The biggest annual religious event in Spain is Semana Santa, or Holy Week – from Domingo de Ramos (Palm Sunday) to Domingo de Resurreccion (Resurrection Sunday). Sombre processions of nazarenos – robed figures wearing capirotes (pointed hoods) which cover their faces, and sometimes barefoot – process through the streets of towns and cities, with life-size statues of Jesus Christ and the Virgin Mary on pasos (floats), and sometimes a third float with a misterio (bible scene tableau). Incense fills the air with its exotic scent and smoky sense of mystery, while marching bands with their wailing trumpets and banging drums add to the theatre. Such pageantry takes over the streets of Andalucia every Easter.
Probably Spain’s most famous Semana Santa celebrations are in Seville, with around 60 processions going out over the week, attracting up to a million spectators from the city and around the world. Sevillanos have huge pride in the exquisite artistry of their pasos, from the 500-year-old wooden statues, to the hand-embroidered velvet capes of the Virgin.
Each procession is organised by an hermandad (brotherhood based in a church), and consists of its members in various roles: the narazarenos carrying candles or crosses, and the costaleros, who are hidden under the float behind a curtain, and shoulder the weight – up to 600kg – of the statues. They work in shifts, swapping with colleagues regularly, and can be spotted in the street, still wearing the white padding they use to carry the paso, having a well-earned beer during their breaks.
As the costaleros can’t see where they’re going, a man called a capataz directs them. Some manoeuvres – getting a paso in and out of a low, narrow medieval church doorway with just inches to spare, or turning a tight corner from one street into another – take months of practise.
Some processions have as many as 3,000 nazarenos, and take over an hour to file past. They make their way from their church to the cathedral, along a pre-planned route which could be as little as one mile, or as much as six or seven miles, and then back again. The logistics are extraordinary, with up to nine hermandades in the street at any one time; some take 14 hours to complete the journey.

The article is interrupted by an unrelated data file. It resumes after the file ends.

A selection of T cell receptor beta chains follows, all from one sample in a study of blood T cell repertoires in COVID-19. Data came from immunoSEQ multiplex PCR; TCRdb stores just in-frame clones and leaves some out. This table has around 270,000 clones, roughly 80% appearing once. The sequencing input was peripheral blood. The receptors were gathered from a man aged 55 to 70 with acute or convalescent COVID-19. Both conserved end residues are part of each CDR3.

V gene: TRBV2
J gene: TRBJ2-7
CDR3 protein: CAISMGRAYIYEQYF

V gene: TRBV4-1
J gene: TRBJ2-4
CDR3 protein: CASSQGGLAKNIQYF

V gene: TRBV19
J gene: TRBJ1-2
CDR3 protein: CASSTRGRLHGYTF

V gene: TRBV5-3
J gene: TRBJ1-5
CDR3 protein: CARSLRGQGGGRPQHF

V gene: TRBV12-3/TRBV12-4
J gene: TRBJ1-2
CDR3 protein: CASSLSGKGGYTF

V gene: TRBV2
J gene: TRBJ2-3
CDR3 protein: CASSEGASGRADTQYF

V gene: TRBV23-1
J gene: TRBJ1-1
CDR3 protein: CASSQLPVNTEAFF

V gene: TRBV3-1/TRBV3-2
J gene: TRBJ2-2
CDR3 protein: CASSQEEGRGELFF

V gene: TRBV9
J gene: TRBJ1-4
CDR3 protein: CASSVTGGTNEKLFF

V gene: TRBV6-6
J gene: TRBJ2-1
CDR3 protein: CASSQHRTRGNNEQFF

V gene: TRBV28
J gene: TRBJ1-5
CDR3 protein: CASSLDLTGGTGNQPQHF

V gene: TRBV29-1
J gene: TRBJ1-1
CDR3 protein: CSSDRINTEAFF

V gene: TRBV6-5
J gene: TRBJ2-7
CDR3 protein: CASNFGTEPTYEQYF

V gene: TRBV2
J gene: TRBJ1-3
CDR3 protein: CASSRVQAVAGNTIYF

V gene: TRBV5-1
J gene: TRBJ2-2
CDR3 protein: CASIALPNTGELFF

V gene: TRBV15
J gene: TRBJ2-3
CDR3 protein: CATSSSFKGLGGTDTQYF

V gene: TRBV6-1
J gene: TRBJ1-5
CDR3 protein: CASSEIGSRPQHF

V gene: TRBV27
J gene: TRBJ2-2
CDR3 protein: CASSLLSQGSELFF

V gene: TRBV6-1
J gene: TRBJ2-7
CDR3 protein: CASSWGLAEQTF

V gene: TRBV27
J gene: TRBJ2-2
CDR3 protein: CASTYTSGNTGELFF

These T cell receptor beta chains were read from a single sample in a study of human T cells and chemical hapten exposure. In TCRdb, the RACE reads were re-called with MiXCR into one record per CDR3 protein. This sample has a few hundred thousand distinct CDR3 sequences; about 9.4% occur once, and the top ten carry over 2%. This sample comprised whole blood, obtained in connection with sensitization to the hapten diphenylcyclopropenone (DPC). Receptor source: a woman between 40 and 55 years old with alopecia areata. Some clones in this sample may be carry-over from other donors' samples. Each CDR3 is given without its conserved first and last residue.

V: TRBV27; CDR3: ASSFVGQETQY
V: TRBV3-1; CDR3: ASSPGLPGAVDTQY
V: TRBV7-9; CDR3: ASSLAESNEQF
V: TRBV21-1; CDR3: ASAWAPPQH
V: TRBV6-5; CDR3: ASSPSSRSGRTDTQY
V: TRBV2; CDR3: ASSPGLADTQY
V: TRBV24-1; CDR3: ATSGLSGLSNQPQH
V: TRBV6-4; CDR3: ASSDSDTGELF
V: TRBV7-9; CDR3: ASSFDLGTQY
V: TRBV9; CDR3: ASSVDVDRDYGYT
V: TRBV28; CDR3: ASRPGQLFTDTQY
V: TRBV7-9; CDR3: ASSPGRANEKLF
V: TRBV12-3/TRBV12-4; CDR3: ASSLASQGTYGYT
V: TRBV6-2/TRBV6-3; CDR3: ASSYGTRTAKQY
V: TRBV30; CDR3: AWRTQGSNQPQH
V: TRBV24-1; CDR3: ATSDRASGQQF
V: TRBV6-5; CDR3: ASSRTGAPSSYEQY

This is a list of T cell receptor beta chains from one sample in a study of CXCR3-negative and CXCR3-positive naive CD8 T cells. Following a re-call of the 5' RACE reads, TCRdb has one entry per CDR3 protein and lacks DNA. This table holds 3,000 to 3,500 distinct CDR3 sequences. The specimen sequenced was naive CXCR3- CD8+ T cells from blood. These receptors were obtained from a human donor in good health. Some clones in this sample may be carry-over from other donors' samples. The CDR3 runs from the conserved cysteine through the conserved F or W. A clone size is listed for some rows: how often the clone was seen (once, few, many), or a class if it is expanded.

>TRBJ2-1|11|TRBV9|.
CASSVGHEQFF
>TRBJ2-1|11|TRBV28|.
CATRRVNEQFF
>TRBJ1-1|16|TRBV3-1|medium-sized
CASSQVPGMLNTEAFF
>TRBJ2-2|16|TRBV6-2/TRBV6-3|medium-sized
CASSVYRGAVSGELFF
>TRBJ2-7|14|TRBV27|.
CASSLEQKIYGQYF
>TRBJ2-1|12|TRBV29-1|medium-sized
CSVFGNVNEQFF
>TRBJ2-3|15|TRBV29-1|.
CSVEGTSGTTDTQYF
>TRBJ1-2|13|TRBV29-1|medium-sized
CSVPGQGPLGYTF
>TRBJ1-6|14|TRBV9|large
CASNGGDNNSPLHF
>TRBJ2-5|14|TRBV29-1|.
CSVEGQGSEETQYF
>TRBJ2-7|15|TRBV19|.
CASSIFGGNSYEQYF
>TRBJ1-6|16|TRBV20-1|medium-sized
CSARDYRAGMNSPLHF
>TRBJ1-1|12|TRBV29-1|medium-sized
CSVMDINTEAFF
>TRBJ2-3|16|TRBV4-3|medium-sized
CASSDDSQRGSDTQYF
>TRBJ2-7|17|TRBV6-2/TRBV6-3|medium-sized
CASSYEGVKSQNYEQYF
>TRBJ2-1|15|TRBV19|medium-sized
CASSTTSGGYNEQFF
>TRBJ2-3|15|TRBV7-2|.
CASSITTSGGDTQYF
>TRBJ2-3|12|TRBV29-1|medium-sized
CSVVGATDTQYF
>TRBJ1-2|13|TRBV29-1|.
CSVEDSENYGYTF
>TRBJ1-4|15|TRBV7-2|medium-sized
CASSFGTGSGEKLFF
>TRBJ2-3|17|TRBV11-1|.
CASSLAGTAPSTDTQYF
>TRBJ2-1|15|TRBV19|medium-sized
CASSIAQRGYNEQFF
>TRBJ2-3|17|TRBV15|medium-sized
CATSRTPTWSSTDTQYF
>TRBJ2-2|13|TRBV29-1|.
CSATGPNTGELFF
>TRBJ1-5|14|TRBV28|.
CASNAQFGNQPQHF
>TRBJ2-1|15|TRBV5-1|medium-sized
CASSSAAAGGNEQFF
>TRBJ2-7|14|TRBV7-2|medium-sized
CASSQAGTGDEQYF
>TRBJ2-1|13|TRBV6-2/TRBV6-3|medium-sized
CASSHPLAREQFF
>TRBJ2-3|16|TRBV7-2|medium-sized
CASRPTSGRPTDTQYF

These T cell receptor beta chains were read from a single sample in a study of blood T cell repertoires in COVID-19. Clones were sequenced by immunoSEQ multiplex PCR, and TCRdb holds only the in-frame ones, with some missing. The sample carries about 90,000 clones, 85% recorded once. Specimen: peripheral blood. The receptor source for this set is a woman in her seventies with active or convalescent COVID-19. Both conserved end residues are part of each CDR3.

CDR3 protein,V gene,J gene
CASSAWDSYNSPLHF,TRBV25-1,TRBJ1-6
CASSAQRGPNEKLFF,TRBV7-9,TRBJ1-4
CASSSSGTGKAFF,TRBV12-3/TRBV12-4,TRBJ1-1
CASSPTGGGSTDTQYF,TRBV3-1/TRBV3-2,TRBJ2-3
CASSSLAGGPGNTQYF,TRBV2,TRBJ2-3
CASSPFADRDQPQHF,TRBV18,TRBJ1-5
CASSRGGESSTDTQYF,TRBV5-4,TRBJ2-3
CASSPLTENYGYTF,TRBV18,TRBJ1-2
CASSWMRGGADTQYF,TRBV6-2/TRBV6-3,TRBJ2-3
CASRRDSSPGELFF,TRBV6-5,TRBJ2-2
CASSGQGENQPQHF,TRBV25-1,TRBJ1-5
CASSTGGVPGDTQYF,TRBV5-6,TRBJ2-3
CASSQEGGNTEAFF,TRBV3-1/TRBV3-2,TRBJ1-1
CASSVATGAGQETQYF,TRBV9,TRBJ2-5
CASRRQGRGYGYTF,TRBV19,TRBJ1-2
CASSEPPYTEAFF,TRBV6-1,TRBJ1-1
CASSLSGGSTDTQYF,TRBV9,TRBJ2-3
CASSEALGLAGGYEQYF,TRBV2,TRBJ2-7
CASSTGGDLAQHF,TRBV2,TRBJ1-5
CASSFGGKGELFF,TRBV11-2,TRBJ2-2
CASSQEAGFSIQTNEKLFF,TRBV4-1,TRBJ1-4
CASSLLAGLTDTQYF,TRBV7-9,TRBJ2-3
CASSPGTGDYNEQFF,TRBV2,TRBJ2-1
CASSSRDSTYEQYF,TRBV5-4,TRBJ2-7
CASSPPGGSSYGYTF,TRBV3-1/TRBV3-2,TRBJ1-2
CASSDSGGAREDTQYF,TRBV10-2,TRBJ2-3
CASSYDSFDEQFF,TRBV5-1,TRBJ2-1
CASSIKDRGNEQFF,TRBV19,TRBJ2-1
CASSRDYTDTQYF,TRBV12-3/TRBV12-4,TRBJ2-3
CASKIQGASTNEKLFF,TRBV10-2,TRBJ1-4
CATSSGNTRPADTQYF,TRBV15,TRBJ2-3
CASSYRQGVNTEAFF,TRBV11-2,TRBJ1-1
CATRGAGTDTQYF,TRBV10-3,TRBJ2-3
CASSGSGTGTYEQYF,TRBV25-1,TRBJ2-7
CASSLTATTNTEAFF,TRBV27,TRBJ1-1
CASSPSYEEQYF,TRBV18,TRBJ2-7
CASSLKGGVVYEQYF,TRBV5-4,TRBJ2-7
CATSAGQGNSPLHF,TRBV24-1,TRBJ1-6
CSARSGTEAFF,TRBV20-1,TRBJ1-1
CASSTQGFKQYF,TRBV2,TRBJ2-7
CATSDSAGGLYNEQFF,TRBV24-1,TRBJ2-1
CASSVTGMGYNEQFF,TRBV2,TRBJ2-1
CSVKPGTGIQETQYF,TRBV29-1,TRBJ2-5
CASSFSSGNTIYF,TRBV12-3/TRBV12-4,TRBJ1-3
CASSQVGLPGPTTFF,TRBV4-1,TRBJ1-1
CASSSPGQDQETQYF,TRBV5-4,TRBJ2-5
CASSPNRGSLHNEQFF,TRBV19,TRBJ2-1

The most mesmerizing moments happen after dark – as dusk falls, the nazarenos’ and pasos’ candles are lit, and the sight of silent hooded figures takes you back in time. Haunting brass bands, thudding drums; the scent of Seville’s orange trees in blossom, mingled with flowers and candles bedecking the Virgin’s paso, and the incense which swirls in clouds before the pasos; and, the climax, a mournful, heart-rending saeta – a gypsy prayer which became a flamenco song to the Virgin or Christ, a song of intensity and passion delivered to the figure from a balcony overlooking the statue (they know exactly where to stop), or down on the street. This, along with the salida (when the paso leaves the church, greeted by adoring cries and gasps), is the high point of the whole dramatic, ethereal experience.
Andalucia is justly famous for its superb cuisine, and this includes dishes which are traditionally made for specific events, such as Semana Santa. These desserts, typically based around flour, sugar and eggs, with some honey and wine thrown in for good measure, are strictly for the sweet-toothed.
Torrijas is a dessert similar to French toast – bread soaked in honey and wine, then dipped in egg and fried, and sprinkled with cinnamon or sugar (yes, even more sweetness).
Pestiños are pastries made of deep-fried batter dipped in honey or sugar.
Roscos are small donuts made with sweet wine, such as muscatel, and sprinkled with sugar.
There is a vast list of desserts with Arab influence and a fun way to taste them by learning how to make some!